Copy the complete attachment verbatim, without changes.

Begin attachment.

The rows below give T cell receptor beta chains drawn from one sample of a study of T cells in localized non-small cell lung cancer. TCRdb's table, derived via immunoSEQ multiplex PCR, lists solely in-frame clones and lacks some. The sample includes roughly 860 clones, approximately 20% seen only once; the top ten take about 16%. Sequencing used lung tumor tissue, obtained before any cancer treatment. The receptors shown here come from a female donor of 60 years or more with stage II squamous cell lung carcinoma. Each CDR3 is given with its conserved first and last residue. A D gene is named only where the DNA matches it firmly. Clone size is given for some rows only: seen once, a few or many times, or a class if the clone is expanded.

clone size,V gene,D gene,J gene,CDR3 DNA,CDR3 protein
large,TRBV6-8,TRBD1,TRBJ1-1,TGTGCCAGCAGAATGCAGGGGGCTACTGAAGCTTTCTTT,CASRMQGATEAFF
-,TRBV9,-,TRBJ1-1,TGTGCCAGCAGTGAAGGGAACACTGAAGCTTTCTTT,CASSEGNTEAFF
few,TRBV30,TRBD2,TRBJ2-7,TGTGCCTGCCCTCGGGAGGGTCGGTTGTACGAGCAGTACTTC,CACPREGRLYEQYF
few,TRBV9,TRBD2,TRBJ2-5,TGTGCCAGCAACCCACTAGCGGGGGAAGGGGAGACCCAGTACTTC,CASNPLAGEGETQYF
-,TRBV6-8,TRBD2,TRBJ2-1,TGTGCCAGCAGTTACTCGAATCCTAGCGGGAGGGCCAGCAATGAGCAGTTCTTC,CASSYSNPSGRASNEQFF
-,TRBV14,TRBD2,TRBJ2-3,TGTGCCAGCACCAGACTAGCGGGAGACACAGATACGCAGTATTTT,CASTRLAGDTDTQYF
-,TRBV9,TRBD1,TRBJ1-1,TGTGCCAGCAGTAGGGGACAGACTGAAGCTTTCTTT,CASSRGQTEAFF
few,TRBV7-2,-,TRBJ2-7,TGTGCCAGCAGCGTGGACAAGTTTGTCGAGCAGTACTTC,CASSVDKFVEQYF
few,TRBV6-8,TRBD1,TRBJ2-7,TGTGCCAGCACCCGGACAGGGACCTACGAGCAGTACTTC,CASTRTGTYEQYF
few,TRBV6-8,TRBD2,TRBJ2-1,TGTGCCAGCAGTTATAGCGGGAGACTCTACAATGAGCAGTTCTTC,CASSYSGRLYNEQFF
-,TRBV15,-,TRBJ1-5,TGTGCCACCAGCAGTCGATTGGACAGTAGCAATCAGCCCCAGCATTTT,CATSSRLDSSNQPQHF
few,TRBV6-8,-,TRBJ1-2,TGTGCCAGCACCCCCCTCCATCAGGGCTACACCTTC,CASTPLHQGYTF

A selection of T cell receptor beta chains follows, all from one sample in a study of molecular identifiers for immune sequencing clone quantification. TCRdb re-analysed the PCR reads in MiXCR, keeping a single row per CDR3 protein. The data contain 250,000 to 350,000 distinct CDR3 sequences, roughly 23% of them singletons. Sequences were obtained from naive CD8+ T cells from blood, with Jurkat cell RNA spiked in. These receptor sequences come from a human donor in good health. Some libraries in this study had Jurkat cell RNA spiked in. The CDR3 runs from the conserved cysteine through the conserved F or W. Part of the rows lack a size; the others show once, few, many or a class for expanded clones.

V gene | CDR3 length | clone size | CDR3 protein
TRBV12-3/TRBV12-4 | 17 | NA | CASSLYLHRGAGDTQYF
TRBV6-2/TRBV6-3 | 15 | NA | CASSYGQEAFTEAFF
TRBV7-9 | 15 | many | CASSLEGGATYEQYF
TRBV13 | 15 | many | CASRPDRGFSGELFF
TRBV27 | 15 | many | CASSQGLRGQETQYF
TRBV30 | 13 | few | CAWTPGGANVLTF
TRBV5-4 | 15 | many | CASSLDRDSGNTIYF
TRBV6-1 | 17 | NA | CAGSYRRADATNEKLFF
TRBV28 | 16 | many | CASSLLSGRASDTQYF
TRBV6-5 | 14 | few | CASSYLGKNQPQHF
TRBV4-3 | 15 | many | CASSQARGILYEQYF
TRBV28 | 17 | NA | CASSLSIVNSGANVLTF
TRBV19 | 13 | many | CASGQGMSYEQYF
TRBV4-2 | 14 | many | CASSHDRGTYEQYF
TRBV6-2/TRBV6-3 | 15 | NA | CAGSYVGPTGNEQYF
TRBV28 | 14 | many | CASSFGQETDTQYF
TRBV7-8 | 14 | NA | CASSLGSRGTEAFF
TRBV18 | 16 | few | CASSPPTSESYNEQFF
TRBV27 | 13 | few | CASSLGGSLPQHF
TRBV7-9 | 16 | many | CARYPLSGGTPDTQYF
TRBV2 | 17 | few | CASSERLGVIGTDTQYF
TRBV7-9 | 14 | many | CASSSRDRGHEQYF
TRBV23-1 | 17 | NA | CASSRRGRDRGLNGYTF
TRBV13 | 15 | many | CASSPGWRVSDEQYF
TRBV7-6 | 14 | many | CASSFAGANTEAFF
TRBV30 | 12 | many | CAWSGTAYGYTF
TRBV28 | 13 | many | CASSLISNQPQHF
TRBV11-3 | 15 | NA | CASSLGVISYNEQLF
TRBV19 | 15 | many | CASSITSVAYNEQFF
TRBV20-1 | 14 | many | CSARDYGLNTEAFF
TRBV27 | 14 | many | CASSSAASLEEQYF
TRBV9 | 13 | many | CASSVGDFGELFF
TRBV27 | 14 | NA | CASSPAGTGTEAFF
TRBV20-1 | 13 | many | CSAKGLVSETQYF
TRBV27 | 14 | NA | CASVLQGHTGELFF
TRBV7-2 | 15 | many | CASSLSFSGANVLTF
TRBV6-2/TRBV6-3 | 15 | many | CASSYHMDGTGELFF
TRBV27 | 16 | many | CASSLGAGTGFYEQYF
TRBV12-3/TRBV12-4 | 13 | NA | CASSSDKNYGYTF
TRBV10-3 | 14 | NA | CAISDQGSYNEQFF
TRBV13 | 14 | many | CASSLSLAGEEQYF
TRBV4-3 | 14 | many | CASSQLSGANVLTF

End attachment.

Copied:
The rows below give T cell receptor beta chains drawn from one sample of a study of T cells in localized non-small cell lung cancer. TCRdb's table, derived via immunoSEQ multiplex PCR, lists solely in-frame clones and lacks some. The sample includes roughly 860 clones, approximately 20% seen only once; the top ten take about 16%. Sequencing used lung tumor tissue, obtained before any cancer treatment. The receptors shown here come from a female donor of 60 years or more with stage II squamous cell lung carcinoma. Each CDR3 is given with its conserved first and last residue. A D gene is named only where the DNA matches it firmly. Clone size is given for some rows only: seen once, a few or many times, or a class if the clone is expanded.

clone size,V gene,D gene,J gene,CDR3 DNA,CDR3 protein
large,TRBV6-8,TRBD1,TRBJ1-1,TGTGCCAGCAGAATGCAGGGGGCTACTGAAGCTTTCTTT,CASRMQGATEAFF
-,TRBV9,-,TRBJ1-1,TGTGCCAGCAGTGAAGGGAACACTGAAGCTTTCTTT,CASSEGNTEAFF
few,TRBV30,TRBD2,TRBJ2-7,TGTGCCTGCCCTCGGGAGGGTCGGTTGTACGAGCAGTACTTC,CACPREGRLYEQYF
few,TRBV9,TRBD2,TRBJ2-5,TGTGCCAGCAACCCACTAGCGGGGGAAGGGGAGACCCAGTACTTC,CASNPLAGEGETQYF
-,TRBV6-8,TRBD2,TRBJ2-1,TGTGCCAGCAGTTACTCGAATCCTAGCGGGAGGGCCAGCAATGAGCAGTTCTTC,CASSYSNPSGRASNEQFF
-,TRBV14,TRBD2,TRBJ2-3,TGTGCCAGCACCAGACTAGCGGGAGACACAGATACGCAGTATTTT,CASTRLAGDTDTQYF
-,TRBV9,TRBD1,TRBJ1-1,TGTGCCAGCAGTAGGGGACAGACTGAAGCTTTCTTT,CASSRGQTEAFF
few,TRBV7-2,-,TRBJ2-7,TGTGCCAGCAGCGTGGACAAGTTTGTCGAGCAGTACTTC,CASSVDKFVEQYF
few,TRBV6-8,TRBD1,TRBJ2-7,TGTGCCAGCACCCGGACAGGGACCTACGAGCAGTACTTC,CASTRTGTYEQYF
few,TRBV6-8,TRBD2,TRBJ2-1,TGTGCCAGCAGTTATAGCGGGAGACTCTACAATGAGCAGTTCTTC,CASSYSGRLYNEQFF
-,TRBV15,-,TRBJ1-5,TGTGCCACCAGCAGTCGATTGGACAGTAGCAATCAGCCCCAGCATTTT,CATSSRLDSSNQPQHF
few,TRBV6-8,-,TRBJ1-2,TGTGCCAGCACCCCCCTCCATCAGGGCTACACCTTC,CASTPLHQGYTF

A selection of T cell receptor beta chains follows, all from one sample in a study of molecular identifiers for immune sequencing clone quantification. TCRdb re-analysed the PCR reads in MiXCR, keeping a single row per CDR3 protein. The data contain 250,000 to 350,000 distinct CDR3 sequences, roughly 23% of them singletons. Sequences were obtained from naive CD8+ T cells from blood, with Jurkat cell RNA spiked in. These receptor sequences come from a human donor in good health. Some libraries in this study had Jurkat cell RNA spiked in. The CDR3 runs from the conserved cysteine through the conserved F or W. Part of the rows lack a size; the others show once, few, many or a class for expanded clones.

V gene | CDR3 length | clone size | CDR3 protein
TRBV12-3/TRBV12-4 | 17 | NA | CASSLYLHRGAGDTQYF
TRBV6-2/TRBV6-3 | 15 | NA | CASSYGQEAFTEAFF
TRBV7-9 | 15 | many | CASSLEGGATYEQYF
TRBV13 | 15 | many | CASRPDRGFSGELFF
TRBV27 | 15 | many | CASSQGLRGQETQYF
TRBV30 | 13 | few | CAWTPGGANVLTF
TRBV5-4 | 15 | many | CASSLDRDSGNTIYF
TRBV6-1 | 17 | NA | CAGSYRRADATNEKLFF
TRBV28 | 16 | many | CASSLLSGRASDTQYF
TRBV6-5 | 14 | few | CASSYLGKNQPQHF
TRBV4-3 | 15 | many | CASSQARGILYEQYF
TRBV28 | 17 | NA | CASSLSIVNSGANVLTF
TRBV19 | 13 | many | CASGQGMSYEQYF
TRBV4-2 | 14 | many | CASSHDRGTYEQYF
TRBV6-2/TRBV6-3 | 15 | NA | CAGSYVGPTGNEQYF
TRBV28 | 14 | many | CASSFGQETDTQYF
TRBV7-8 | 14 | NA | CASSLGSRGTEAFF
TRBV18 | 16 | few | CASSPPTSESYNEQFF
TRBV27 | 13 | few | CASSLGGSLPQHF
TRBV7-9 | 16 | many | CARYPLSGGTPDTQYF
TRBV2 | 17 | few | CASSERLGVIGTDTQYF
TRBV7-9 | 14 | many | CASSSRDRGHEQYF
TRBV23-1 | 17 | NA | CASSRRGRDRGLNGYTF
TRBV13 | 15 | many | CASSPGWRVSDEQYF
TRBV7-6 | 14 | many | CASSFAGANTEAFF
TRBV30 | 12 | many | CAWSGTAYGYTF
TRBV28 | 13 | many | CASSLISNQPQHF
TRBV11-3 | 15 | NA | CASSLGVISYNEQLF
TRBV19 | 15 | many | CASSITSVAYNEQFF
TRBV20-1 | 14 | many | CSARDYGLNTEAFF
TRBV27 | 14 | many | CASSSAASLEEQYF
TRBV9 | 13 | many | CASSVGDFGELFF
TRBV27 | 14 | NA | CASSPAGTGTEAFF
TRBV20-1 | 13 | many | CSAKGLVSETQYF
TRBV27 | 14 | NA | CASVLQGHTGELFF
TRBV7-2 | 15 | many | CASSLSFSGANVLTF
TRBV6-2/TRBV6-3 | 15 | many | CASSYHMDGTGELFF
TRBV27 | 16 | many | CASSLGAGTGFYEQYF
TRBV12-3/TRBV12-4 | 13 | NA | CASSSDKNYGYTF
TRBV10-3 | 14 | NA | CAISDQGSYNEQFF
TRBV13 | 14 | many | CASSLSLAGEEQYF
TRBV4-3 | 14 | many | CASSQLSGANVLTF